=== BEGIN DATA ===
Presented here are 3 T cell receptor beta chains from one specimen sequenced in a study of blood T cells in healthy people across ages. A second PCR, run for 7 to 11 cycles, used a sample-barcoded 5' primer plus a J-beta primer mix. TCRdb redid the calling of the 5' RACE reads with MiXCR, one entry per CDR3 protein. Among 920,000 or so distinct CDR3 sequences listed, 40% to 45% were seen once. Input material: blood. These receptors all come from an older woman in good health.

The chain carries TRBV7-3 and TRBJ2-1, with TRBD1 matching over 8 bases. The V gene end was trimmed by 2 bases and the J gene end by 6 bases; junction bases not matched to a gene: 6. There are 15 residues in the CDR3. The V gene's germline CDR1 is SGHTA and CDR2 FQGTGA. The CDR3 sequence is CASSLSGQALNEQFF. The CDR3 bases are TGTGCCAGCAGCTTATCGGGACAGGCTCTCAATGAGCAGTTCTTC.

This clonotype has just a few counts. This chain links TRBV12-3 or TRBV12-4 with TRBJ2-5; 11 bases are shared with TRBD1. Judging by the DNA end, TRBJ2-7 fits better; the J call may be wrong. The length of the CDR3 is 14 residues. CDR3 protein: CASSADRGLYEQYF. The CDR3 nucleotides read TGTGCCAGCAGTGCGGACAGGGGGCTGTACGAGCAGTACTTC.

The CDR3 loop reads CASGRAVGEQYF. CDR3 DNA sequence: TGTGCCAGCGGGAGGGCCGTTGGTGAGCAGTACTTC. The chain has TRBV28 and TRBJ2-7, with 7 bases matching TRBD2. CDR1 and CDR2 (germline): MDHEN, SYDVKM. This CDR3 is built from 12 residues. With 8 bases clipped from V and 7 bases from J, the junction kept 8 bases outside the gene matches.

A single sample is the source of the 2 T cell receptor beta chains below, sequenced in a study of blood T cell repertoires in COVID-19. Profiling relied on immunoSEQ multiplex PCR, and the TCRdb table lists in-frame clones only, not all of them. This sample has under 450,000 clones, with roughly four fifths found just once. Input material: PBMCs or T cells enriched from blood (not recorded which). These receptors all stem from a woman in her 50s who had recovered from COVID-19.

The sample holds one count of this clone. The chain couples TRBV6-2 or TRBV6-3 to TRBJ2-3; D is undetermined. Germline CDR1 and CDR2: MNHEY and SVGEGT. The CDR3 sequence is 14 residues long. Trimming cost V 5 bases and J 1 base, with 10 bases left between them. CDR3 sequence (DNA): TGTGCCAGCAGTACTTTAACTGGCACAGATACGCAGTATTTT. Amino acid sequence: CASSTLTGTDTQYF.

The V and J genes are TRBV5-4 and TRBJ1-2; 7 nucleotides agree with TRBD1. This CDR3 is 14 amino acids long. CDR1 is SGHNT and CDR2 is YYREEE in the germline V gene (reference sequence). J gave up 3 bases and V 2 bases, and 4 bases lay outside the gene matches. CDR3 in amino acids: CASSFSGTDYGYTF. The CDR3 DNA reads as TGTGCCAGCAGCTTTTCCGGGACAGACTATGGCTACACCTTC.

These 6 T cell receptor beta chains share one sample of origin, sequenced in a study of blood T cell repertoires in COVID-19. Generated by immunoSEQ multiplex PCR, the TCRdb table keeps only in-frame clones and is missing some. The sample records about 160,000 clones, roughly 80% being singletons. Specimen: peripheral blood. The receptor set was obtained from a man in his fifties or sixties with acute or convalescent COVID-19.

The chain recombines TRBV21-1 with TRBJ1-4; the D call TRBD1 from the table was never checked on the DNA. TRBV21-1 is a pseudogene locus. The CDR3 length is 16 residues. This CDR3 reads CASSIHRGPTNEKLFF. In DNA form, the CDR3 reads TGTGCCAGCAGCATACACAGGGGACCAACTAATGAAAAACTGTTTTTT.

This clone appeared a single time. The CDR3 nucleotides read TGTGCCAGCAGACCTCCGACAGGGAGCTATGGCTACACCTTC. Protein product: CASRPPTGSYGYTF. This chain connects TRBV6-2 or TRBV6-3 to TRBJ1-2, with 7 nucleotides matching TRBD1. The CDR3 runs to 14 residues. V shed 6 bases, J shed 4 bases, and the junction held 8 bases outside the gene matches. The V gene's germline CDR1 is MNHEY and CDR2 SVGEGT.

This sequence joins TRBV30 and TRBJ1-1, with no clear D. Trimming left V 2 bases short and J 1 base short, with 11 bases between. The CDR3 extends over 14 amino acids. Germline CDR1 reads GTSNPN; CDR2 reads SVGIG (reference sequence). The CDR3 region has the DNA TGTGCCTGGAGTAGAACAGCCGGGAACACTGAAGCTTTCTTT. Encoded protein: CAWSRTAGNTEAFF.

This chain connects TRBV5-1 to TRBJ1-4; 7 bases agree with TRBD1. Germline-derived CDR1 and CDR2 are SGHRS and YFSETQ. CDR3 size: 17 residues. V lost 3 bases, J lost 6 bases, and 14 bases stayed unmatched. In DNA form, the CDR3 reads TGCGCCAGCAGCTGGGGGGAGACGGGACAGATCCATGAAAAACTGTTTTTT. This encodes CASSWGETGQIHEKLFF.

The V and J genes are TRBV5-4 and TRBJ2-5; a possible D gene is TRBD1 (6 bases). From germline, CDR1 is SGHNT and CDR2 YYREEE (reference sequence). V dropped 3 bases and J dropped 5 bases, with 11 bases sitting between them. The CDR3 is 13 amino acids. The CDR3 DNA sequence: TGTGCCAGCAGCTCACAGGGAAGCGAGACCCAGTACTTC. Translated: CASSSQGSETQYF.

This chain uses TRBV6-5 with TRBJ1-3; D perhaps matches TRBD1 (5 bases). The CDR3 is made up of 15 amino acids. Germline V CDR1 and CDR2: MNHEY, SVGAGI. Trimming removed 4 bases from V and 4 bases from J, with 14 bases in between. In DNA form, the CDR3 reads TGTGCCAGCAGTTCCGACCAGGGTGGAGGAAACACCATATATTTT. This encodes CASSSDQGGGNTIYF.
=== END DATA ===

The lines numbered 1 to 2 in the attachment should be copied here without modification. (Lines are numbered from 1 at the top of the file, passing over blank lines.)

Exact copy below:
Presented here are 3 T cell receptor beta chains from one specimen sequenced in a study of blood T cells in healthy people across ages. A second PCR, run for 7 to 11 cycles, used a sample-barcoded 5' primer plus a J-beta primer mix. TCRdb redid the calling of the 5' RACE reads with MiXCR, one entry per CDR3 protein. Among 920,000 or so distinct CDR3 sequences listed, 40% to 45% were seen once. Input material: blood. These receptors all come from an older woman in good health.

The chain carries TRBV7-3 and TRBJ2-1, with TRBD1 matching over 8 bases. The V gene end was trimmed by 2 bases and the J gene end by 6 bases; junction bases not matched to a gene: 6. There are 15 residues in the CDR3. The V gene's germline CDR1 is SGHTA and CDR2 FQGTGA. The CDR3 sequence is CASSLSGQALNEQFF. The CDR3 bases are TGTGCCAGCAGCTTATCGGGACAGGCTCTCAATGAGCAGTTCTTC.